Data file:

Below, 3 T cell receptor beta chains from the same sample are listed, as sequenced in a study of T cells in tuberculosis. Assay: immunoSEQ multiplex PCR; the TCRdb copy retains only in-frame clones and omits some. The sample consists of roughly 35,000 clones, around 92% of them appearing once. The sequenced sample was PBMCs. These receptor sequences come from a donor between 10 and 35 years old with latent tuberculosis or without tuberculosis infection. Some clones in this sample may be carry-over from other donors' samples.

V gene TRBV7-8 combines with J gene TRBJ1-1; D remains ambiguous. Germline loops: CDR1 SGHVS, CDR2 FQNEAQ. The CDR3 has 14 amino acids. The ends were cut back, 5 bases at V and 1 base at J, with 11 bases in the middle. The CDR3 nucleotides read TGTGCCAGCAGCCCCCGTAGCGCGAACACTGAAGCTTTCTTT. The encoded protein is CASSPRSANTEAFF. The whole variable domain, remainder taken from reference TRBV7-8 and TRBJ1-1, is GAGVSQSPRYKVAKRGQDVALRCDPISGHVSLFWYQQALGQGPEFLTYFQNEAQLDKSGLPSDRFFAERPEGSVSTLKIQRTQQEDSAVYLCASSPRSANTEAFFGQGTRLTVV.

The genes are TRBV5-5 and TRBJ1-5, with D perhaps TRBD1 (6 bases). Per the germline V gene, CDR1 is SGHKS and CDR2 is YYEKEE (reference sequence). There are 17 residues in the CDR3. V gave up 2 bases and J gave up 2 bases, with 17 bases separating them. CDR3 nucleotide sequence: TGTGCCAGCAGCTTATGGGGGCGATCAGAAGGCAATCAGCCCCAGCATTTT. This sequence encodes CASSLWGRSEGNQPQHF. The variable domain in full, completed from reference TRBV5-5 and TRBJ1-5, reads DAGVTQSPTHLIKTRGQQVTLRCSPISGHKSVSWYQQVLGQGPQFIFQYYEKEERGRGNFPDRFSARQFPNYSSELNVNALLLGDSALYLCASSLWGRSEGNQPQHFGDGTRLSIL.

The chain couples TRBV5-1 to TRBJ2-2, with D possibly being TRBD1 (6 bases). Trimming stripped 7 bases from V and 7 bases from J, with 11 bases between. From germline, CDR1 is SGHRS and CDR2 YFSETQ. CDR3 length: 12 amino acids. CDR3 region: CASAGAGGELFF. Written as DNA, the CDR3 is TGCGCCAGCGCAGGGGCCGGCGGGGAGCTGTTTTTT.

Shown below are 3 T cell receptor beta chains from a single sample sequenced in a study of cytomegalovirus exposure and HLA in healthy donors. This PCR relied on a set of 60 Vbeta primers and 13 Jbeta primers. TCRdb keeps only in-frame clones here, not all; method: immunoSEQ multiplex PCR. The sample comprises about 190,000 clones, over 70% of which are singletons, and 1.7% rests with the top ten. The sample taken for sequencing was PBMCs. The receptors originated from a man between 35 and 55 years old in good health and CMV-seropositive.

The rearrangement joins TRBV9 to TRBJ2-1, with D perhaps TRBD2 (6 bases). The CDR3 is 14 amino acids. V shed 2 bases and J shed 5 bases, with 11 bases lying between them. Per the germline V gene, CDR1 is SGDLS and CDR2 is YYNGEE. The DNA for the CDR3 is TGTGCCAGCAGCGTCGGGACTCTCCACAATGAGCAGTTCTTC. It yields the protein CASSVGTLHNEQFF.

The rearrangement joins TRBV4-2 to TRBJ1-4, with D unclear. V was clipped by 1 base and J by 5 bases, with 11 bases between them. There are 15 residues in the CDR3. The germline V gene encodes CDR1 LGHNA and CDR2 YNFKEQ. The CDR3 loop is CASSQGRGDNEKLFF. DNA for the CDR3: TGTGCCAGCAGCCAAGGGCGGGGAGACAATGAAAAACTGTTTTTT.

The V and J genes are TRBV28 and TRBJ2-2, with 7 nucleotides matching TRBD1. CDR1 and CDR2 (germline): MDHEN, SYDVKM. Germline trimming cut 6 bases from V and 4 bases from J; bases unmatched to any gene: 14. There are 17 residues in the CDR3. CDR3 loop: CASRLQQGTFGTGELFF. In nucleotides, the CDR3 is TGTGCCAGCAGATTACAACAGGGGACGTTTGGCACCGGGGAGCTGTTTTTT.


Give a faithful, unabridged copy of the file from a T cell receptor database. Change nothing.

Below, 3 T cell receptor beta chains from the same sample are listed, as sequenced in a study of T cells in tuberculosis. Assay: immunoSEQ multiplex PCR; the TCRdb copy retains only in-frame clones and omits some. The sample consists of roughly 35,000 clones, around 92% of them appearing once. The sequenced sample was PBMCs. These receptor sequences come from a donor between 10 and 35 years old with latent tuberculosis or without tuberculosis infection. Some clones in this sample may be carry-over from other donors' samples.

V gene TRBV7-8 combines with J gene TRBJ1-1; D remains ambiguous. Germline loops: CDR1 SGHVS, CDR2 FQNEAQ. The CDR3 has 14 amino acids. The ends were cut back, 5 bases at V and 1 base at J, with 11 bases in the middle. The CDR3 nucleotides read TGTGCCAGCAGCCCCCGTAGCGCGAACACTGAAGCTTTCTTT. The encoded protein is CASSPRSANTEAFF. The whole variable domain, remainder taken from reference TRBV7-8 and TRBJ1-1, is GAGVSQSPRYKVAKRGQDVALRCDPISGHVSLFWYQQALGQGPEFLTYFQNEAQLDKSGLPSDRFFAERPEGSVSTLKIQRTQQEDSAVYLCASSPRSANTEAFFGQGTRLTVV.

The genes are TRBV5-5 and TRBJ1-5, with D perhaps TRBD1 (6 bases). Per the germline V gene, CDR1 is SGHKS and CDR2 is YYEKEE (reference sequence). There are 17 residues in the CDR3. V gave up 2 bases and J gave up 2 bases, with 17 bases separating them. CDR3 nucleotide sequence: TGTGCCAGCAGCTTATGGGGGCGATCAGAAGGCAATCAGCCCCAGCATTTT. This sequence encodes CASSLWGRSEGNQPQHF. The variable domain in full, completed from reference TRBV5-5 and TRBJ1-5, reads DAGVTQSPTHLIKTRGQQVTLRCSPISGHKSVSWYQQVLGQGPQFIFQYYEKEERGRGNFPDRFSARQFPNYSSELNVNALLLGDSALYLCASSLWGRSEGNQPQHFGDGTRLSIL.

The chain couples TRBV5-1 to TRBJ2-2, with D possibly being TRBD1 (6 bases). Trimming stripped 7 bases from V and 7 bases from J, with 11 bases between. From germline, CDR1 is SGHRS and CDR2 YFSETQ. CDR3 length: 12 amino acids. CDR3 region: CASAGAGGELFF. Written as DNA, the CDR3 is TGCGCCAGCGCAGGGGCCGGCGGGGAGCTGTTTTTT.

Shown below are 3 T cell receptor beta chains from a single sample sequenced in a study of cytomegalovirus exposure and HLA in healthy donors. This PCR relied on a set of 60 Vbeta primers and 13 Jbeta primers. TCRdb keeps only in-frame clones here, not all; method: immunoSEQ multiplex PCR. The sample comprises about 190,000 clones, over 70% of which are singletons, and 1.7% rests with the top ten. The sample taken for sequencing was PBMCs. The receptors originated from a man between 35 and 55 years old in good health and CMV-seropositive.

The rearrangement joins TRBV9 to TRBJ2-1, with D perhaps TRBD2 (6 bases). The CDR3 is 14 amino acids. V shed 2 bases and J shed 5 bases, with 11 bases lying between them. Per the germline V gene, CDR1 is SGDLS and CDR2 is YYNGEE. The DNA for the CDR3 is TGTGCCAGCAGCGTCGGGACTCTCCACAATGAGCAGTTCTTC. It yields the protein CASSVGTLHNEQFF.

The rearrangement joins TRBV4-2 to TRBJ1-4, with D unclear. V was clipped by 1 base and J by 5 bases, with 11 bases between them. There are 15 residues in the CDR3. The germline V gene encodes CDR1 LGHNA and CDR2 YNFKEQ. The CDR3 loop is CASSQGRGDNEKLFF. DNA for the CDR3: TGTGCCAGCAGCCAAGGGCGGGGAGACAATGAAAAACTGTTTTTT.

The V and J genes are TRBV28 and TRBJ2-2, with 7 nucleotides matching TRBD1. CDR1 and CDR2 (germline): MDHEN, SYDVKM. Germline trimming cut 6 bases from V and 4 bases from J; bases unmatched to any gene: 14. There are 17 residues in the CDR3. CDR3 loop: CASRLQQGTFGTGELFF. In nucleotides, the CDR3 is TGTGCCAGCAGATTACAACAGGGGACGTTTGGCACCGGGGAGCTGTTTTTT.